05 October 2011

The Melbourne YMCA

The YMCA letterhead from 1931, scanned from one of George's letters.
The Melbourne YMCA is such a prominent character in George's letters, but frustratingly, it isn't easy to find a significant summary of its history on the Internet.

The eMelbourne website, which is an online encyclopedia of Melbourne, includes this information:
"By 1924 Melbourne boasted the largest YMCA in the southern hemisphere. Its new premises opened in City Road near Princes Bridge in 1925, and a decade later membership stood at over 2000 men and boys...

After a long period of decline, the Melbourne YMCA closed down in 1980, many of its functions being taken over by the Victorian State YMCA." 

Note that the "decade later" statement above refers to the 1930s when George was general secretary and writing these letters.

The Melbourne YMCA in 1974
(Original courtesy of Lindsay Bridge via Flickr
and edited version courtesy of Michael Williams via Flickr)
The YMCA building where George worked was located near the Prince's Bridge in South Melbourne. A contact on Flickr, Michael Williams, who lived at the Melbourne YMCA in the mid 1960s and has a photo set devoted to his time at the Y, remembers the address as 2 City Road.

Regardless, the building was demolished during the development of the nearby Arts Centre complex.

The Prince's Bridge area in
South Melbourne, 1945
(courtesy of the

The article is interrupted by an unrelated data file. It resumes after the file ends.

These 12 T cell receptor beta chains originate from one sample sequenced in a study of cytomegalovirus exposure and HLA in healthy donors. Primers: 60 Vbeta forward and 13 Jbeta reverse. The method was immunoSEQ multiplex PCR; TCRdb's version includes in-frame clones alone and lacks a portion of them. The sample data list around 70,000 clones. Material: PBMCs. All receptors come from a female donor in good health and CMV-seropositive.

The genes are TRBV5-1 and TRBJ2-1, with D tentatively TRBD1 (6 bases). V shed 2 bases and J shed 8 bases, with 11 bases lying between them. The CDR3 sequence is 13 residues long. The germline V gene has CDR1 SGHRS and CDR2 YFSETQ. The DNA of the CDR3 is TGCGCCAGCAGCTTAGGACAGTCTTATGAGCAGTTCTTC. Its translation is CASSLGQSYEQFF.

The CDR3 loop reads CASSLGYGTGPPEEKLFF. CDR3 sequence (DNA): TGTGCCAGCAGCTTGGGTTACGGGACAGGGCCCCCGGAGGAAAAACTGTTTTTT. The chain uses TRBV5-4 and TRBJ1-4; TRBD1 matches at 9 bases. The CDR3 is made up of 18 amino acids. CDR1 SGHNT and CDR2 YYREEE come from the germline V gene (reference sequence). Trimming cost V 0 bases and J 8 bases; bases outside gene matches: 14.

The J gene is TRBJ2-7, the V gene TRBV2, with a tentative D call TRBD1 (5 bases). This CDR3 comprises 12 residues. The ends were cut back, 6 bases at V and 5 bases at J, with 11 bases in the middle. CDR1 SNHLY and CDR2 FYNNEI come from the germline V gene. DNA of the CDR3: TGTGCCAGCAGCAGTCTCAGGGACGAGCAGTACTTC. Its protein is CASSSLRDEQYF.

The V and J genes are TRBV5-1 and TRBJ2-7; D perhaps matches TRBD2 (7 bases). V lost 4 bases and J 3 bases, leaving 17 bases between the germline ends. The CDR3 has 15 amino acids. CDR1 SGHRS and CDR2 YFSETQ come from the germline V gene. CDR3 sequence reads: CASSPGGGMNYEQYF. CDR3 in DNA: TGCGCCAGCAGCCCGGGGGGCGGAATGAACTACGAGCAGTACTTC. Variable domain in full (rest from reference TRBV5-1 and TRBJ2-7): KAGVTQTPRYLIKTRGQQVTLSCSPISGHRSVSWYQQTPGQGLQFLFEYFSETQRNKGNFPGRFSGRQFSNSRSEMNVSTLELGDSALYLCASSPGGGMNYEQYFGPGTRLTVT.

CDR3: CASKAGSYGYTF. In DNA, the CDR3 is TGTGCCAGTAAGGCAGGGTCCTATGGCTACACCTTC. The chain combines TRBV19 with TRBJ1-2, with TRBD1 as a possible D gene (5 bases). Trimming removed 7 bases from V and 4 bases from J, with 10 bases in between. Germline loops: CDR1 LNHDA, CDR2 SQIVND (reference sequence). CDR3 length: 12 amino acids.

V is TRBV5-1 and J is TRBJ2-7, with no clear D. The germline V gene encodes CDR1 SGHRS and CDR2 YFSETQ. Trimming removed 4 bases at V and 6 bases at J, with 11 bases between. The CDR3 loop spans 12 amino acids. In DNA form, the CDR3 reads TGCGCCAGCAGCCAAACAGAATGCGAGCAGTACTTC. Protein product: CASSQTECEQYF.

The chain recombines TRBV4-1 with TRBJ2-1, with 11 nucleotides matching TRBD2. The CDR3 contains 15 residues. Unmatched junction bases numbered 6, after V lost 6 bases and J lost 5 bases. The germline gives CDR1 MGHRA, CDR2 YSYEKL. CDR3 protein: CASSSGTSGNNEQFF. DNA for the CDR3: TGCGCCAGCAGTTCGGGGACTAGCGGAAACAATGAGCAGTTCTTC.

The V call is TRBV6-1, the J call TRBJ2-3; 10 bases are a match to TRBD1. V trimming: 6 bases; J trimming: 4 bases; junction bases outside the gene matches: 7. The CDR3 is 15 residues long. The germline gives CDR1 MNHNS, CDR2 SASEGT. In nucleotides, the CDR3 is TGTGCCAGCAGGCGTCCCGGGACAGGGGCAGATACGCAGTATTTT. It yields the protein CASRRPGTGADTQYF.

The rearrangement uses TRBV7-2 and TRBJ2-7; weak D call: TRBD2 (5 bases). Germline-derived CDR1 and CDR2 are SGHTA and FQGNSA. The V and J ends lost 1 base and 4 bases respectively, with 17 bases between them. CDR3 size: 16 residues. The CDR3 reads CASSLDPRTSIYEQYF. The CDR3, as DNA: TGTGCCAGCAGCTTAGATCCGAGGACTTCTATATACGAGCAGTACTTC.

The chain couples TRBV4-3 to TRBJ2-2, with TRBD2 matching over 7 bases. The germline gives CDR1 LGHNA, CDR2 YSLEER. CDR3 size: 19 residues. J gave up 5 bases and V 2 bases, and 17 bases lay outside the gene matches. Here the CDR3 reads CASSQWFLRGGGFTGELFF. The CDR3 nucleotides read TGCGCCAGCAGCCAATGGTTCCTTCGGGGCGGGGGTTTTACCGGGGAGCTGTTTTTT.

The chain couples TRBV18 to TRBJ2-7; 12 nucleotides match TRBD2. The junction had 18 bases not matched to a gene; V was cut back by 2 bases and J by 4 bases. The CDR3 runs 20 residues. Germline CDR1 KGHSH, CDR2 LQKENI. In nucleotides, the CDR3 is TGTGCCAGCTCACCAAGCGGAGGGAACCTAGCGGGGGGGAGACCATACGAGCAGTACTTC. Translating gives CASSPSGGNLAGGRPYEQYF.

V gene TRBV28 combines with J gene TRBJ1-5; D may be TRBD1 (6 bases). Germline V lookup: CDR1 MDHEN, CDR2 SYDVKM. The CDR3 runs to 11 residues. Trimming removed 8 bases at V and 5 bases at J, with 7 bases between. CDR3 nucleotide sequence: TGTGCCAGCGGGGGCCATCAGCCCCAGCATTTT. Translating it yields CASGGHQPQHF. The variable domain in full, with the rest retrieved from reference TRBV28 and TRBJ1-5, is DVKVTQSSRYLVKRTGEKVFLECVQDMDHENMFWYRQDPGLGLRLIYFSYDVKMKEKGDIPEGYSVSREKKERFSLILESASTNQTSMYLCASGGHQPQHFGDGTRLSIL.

University of Melbourne Map Collection)
The Prince's Bridge area in
South Melbourne, 2011
(courtesy Google Maps)
(A) denotes approximate location of YMCA


I was able to find a Melbourne Argus newspaper article from 12 Nov 1926 noting the opening of the then new Melbourne YMCA building. The article, about the YMCA's Armistice Day observances, notes that the association's new building stood as "a perpetual reminder of the splendid work done by the association during the war, and of the hundreds of Y.M.C.A. members who had served with the A.I.F."

Clipping from The Argus (Melbourne) Friday 12 Nov 1926
Courtesy of Australia Trove digitized newspapers and more
In this case, "perpetual" means only 54 years, which is actually a good run for a building in a thriving city in the 20th Century, I guess.

On a personal note, I remember touring Melbourne in 1980 and visiting what was, I think, the YMCA building, and being told it wouldn't be around for much longer. I remember being shown George's name on a wall placard somewhere. I wish I'd paid more attention, but I was only 11 years old then. Maybe a search of old family photos will turn up something. 

I also found it interesting to note that an Internet search of "Young Men's Christian Association of Melbourne" turns up many Y publications that exist in library collections today, which is consistent with repeated statements that George includes in his letters about distributing the publications and donating them to libraries.